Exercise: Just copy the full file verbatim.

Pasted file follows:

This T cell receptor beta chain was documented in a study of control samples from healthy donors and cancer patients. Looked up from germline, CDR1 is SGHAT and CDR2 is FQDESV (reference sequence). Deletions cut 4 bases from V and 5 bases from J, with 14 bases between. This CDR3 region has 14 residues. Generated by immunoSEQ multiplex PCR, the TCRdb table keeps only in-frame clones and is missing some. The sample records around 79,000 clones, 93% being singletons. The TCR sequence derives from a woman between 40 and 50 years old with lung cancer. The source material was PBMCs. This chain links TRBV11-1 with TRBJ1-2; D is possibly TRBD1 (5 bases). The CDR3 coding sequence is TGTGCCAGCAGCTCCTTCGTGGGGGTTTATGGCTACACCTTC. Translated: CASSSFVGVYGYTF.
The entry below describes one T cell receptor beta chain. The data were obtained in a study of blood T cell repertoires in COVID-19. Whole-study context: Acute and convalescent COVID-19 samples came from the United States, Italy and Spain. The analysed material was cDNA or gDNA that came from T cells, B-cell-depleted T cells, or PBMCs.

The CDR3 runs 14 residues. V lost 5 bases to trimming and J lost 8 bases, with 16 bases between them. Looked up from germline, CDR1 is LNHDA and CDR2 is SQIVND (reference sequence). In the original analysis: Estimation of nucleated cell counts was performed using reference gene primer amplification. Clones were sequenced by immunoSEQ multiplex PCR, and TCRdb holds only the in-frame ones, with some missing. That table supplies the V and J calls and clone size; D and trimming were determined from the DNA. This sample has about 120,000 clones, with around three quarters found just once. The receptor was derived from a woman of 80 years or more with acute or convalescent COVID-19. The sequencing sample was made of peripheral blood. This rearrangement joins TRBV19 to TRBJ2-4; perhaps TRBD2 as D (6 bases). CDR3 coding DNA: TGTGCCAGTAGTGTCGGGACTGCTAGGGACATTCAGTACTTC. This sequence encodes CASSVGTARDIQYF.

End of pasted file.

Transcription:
This T cell receptor beta chain was documented in a study of control samples from healthy donors and cancer patients. Looked up from germline, CDR1 is SGHAT and CDR2 is FQDESV (reference sequence). Deletions cut 4 bases from V and 5 bases from J, with 14 bases between. This CDR3 region has 14 residues. Generated by immunoSEQ multiplex PCR, the TCRdb table keeps only in-frame clones and is missing some. The sample records around 79,000 clones, 93% being singletons. The TCR sequence derives from a woman between 40 and 50 years old with lung cancer. The source material was PBMCs. This chain links TRBV11-1 with TRBJ1-2; D is possibly TRBD1 (5 bases). The CDR3 coding sequence is TGTGCCAGCAGCTCCTTCGTGGGGGTTTATGGCTACACCTTC. Translated: CASSSFVGVYGYTF.
The entry below describes one T cell receptor beta chain. The data were obtained in a study of blood T cell repertoires in COVID-19. Whole-study context: Acute and convalescent COVID-19 samples came from the United States, Italy and Spain. The analysed material was cDNA or gDNA that came from T cells, B-cell-depleted T cells, or PBMCs.

The CDR3 runs 14 residues. V lost 5 bases to trimming and J lost 8 bases, with 16 bases between them. Looked up from germline, CDR1 is LNHDA and CDR2 is SQIVND (reference sequence). In the original analysis: Estimation of nucleated cell counts was performed using reference gene primer amplification. Clones were sequenced by immunoSEQ multiplex PCR, and TCRdb holds only the in-frame ones, with some missing. That table supplies the V and J calls and clone size; D and trimming were determined from the DNA. This sample has about 120,000 clones, with around three quarters found just once. The receptor was derived from a woman of 80 years or more with acute or convalescent COVID-19. The sequencing sample was made of peripheral blood. This rearrangement joins TRBV19 to TRBJ2-4; perhaps TRBD2 as D (6 bases). CDR3 coding DNA: TGTGCCAGTAGTGTCGGGACTGCTAGGGACATTCAGTACTTC. This sequence encodes CASSVGTARDIQYF.